International Online Campaigns Grow

As more U.S.-based advertisers expand internationally, interactive agencies are finding themselves facing new challenges.

Though the globalization of digital marketing is nothing new, it has taken on new proportions in recent months, according to many media buyers. They say as regional clients have gone multinational, agencies have had to build up their regional hubs and more intensively manage cross-border communication.

“In 2005, we’re on the verge of this Internet advertising revolution,” said Andy Chen, interactive media director at Carat International. “Clients who have been slow to adopt online marketing — this is the year they wake up and have a more confident online discussion.”

Chen, along with agency execs at mOne, Organic and elsewhere, say that increasingly means boosting a client’s interactive efforts overseas. Their approach follows the “think globally, act locally” adage. Carat International manages its global campaigns from its headquarters in London, and offices in Paris, Hong Kong, and Wiesbaden, Germany. It coordinates the execution of each campaign with its local offices in more than 75 countries around the world.

“The way we approach it is with a global plan, tailored vernacularly,” Chen said. “Most of the challenges we face are operational. Strategically speaking, establishing a marketing strategy globally is not any different. When it comes to execution, we rely heavily on local offices to bring it to the local level.”

Sometimes that involves the central planning group taking on ad-hoc projects on behalf of a local office to ensure the health of the account overall. “Sometimes you have to do things for the benefit of the group, even if we may not be compensated in the normal way,” Chen said.

Carat charges larger clients a central management fee to ensure all its campaigns are coordinated across regions, and to gather information across markets. Some of Carat’s international clients include Adidas, Renault, Philips, and Kodak.

A similar approach is taken by WPP’s mOne, which has regional hubs in London, New York and Singapore. The agency has been running multinational campaigns for technology clients IBM, Cisco and SAP for several years, but has recently expanded and formalized its global infrastructure to coordinate the work of 45 local offices worldwide for clients like Unilever, Kimberly-Clark, and BP.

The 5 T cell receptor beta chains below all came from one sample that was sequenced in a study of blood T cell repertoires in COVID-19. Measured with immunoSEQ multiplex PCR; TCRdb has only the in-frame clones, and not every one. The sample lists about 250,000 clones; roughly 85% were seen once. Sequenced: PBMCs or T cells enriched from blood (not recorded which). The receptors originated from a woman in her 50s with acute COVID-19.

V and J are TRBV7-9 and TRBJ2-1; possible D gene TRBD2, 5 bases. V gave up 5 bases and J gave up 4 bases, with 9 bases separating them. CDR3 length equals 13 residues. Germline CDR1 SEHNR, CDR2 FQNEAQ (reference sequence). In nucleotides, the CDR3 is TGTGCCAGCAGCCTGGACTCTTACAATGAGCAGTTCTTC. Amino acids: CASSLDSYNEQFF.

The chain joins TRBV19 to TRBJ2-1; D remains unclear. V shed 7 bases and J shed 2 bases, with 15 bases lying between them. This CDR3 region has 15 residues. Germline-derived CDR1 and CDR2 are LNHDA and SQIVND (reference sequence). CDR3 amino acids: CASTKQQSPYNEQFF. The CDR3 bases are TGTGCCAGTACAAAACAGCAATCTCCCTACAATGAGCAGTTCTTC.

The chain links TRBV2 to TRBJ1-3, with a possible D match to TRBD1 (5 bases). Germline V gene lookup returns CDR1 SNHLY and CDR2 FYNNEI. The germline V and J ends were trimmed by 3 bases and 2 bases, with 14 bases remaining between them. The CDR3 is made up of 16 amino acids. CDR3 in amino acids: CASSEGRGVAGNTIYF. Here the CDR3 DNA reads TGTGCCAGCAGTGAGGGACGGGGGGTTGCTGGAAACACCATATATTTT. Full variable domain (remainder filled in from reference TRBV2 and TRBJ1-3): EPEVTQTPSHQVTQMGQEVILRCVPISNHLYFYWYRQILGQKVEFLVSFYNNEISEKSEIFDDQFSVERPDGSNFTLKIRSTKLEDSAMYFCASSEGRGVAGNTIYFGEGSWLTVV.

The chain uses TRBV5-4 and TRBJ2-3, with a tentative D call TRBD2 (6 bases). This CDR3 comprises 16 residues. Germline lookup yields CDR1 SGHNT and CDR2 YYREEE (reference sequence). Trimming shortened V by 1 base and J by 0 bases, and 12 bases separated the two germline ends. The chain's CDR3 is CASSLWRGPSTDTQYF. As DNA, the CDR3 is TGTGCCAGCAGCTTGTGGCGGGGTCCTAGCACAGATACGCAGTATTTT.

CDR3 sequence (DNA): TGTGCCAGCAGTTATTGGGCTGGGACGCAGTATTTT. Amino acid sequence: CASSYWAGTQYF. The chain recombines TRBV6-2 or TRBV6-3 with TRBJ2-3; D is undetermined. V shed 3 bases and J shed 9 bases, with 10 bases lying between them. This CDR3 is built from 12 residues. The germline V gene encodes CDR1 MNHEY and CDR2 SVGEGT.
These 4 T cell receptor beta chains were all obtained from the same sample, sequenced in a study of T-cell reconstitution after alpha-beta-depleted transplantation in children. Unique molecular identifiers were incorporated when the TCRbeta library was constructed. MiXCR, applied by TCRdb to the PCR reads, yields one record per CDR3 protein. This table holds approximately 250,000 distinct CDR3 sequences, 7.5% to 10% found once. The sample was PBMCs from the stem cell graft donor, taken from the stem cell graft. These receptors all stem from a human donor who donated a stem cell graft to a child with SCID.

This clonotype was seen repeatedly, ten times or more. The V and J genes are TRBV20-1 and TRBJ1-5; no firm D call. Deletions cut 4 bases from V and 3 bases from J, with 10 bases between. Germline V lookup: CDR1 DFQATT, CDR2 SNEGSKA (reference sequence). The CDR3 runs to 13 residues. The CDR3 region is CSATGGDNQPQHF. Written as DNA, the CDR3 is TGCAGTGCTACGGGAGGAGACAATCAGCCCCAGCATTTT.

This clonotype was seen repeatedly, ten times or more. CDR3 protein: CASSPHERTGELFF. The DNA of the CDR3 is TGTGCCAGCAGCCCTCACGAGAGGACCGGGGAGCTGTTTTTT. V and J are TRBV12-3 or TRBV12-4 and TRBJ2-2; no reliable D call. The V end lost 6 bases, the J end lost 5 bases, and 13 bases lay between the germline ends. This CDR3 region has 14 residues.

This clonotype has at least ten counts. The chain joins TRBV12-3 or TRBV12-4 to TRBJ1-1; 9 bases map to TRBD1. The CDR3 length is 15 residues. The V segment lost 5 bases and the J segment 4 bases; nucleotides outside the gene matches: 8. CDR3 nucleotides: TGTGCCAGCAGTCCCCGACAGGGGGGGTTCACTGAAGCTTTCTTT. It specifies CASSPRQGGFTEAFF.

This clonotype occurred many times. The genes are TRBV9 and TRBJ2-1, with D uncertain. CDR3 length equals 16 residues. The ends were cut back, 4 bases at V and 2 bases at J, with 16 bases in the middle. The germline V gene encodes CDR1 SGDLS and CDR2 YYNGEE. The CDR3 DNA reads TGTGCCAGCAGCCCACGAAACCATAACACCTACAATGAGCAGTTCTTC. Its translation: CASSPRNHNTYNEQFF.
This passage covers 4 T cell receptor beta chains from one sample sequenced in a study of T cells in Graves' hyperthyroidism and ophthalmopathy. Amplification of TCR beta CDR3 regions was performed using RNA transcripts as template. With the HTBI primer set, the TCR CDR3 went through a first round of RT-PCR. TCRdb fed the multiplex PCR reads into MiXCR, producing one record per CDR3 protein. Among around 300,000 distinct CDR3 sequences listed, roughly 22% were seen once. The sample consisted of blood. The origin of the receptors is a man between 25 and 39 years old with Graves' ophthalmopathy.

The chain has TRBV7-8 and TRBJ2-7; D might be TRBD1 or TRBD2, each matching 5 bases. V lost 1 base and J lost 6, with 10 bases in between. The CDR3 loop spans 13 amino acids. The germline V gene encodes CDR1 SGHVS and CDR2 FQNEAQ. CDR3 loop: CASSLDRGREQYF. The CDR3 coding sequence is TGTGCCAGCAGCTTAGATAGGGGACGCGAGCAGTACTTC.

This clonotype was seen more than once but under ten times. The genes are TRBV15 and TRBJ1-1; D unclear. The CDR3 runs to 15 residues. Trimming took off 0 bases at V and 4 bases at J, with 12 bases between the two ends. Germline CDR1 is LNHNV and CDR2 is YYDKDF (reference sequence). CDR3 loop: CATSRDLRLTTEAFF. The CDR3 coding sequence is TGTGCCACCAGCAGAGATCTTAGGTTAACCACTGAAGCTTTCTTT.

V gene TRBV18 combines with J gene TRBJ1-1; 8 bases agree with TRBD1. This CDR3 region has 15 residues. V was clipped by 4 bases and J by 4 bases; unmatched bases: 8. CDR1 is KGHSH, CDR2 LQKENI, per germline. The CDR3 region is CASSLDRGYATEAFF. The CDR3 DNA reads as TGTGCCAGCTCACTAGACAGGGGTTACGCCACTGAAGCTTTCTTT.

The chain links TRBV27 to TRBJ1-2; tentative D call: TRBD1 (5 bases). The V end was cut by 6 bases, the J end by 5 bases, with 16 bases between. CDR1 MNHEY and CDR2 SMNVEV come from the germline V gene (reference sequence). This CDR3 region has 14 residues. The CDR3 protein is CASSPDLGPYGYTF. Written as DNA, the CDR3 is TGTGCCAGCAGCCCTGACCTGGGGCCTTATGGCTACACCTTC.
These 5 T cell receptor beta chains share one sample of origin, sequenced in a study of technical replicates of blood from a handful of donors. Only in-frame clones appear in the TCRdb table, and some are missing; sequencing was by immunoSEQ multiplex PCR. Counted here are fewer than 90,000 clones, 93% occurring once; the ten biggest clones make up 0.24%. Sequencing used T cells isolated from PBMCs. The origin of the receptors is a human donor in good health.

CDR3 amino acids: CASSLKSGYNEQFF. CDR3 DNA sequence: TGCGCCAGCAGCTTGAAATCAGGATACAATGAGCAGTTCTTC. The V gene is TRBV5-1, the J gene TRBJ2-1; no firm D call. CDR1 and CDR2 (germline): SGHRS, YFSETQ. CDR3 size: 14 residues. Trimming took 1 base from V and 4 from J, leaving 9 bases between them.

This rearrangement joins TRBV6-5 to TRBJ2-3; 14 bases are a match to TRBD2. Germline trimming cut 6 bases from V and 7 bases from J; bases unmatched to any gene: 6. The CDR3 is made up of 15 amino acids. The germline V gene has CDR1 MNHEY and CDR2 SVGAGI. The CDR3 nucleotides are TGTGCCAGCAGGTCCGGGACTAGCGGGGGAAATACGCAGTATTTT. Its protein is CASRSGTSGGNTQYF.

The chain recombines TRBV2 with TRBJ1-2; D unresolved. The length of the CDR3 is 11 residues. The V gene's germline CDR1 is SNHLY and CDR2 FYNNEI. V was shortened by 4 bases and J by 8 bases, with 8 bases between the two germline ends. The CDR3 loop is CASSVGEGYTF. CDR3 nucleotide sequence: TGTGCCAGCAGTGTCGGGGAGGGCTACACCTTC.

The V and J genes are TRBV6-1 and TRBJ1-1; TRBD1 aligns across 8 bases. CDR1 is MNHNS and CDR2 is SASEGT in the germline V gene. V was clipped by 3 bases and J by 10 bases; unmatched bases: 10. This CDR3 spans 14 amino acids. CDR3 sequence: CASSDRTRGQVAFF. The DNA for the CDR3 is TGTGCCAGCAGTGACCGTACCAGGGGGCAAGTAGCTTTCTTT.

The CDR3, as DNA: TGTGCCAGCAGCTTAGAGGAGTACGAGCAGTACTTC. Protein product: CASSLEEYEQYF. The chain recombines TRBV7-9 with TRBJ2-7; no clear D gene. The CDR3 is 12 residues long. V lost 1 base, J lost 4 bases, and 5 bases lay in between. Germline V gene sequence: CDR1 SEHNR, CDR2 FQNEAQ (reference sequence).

mOne’s Suhaila Suhimi-Waldner, Global brand team head in North America, said the agency generally focuses its media spend in the top seven regions where the client’s sales take place. Typically, this can include major European regions, as well as China, Russia and India.

“One of the biggest mistakes an agency can make when implementing a global campaign is to try to do something globally when it would be better handled locally,” said John Montgomery, CEO of mOne North America. “Strategy is driven from the center, so the brand speaks with one voice. Within the markets, strategy is implemented locally.”

“The global hubs are here to make sure the overall strategy is consistent. Local knowledge is crucial in executing the campaign,” added Suhimi-Waldner. “The tactics to reach an audience are very different from one country to the next. Not just media choice, but understanding the way people consume knowledge.”

At mOne, communication between regional agencies is maintained through regular meetings to share information — not just about specific campaigns, but about larger technology issues that will affect all of mOne’s clients. Information is shared on leading-edge trends from various regions, such as mobile phone technology in Asia, rich media in the U.S., and interactive television in the U.K.

Global campaigns present a similar challenge for creative agencies as well — one that comes down to balancing coordination with control, according to Marcelo Guerra, account director at Organic. “You need to have effective corporate coordination, but keeping control of every detail would be very challenging. We leverage our relationships with local creative agencies to localize the central strategy,” he said.

Guerra lists the most important qualities for an agency to have to succeed with multinational campaigns as flexibility and the ability to work well with other agencies. He suggests agencies focus on putting together an efficient communication structure to make sure everyone involved understands the need for a central message that is tailored to each region it appears in.

“It can be difficult logistically, but once you get the mechanisms in place, it can be streamlined,” Guerra said. “But there will always be late night phone calls.”

Related reading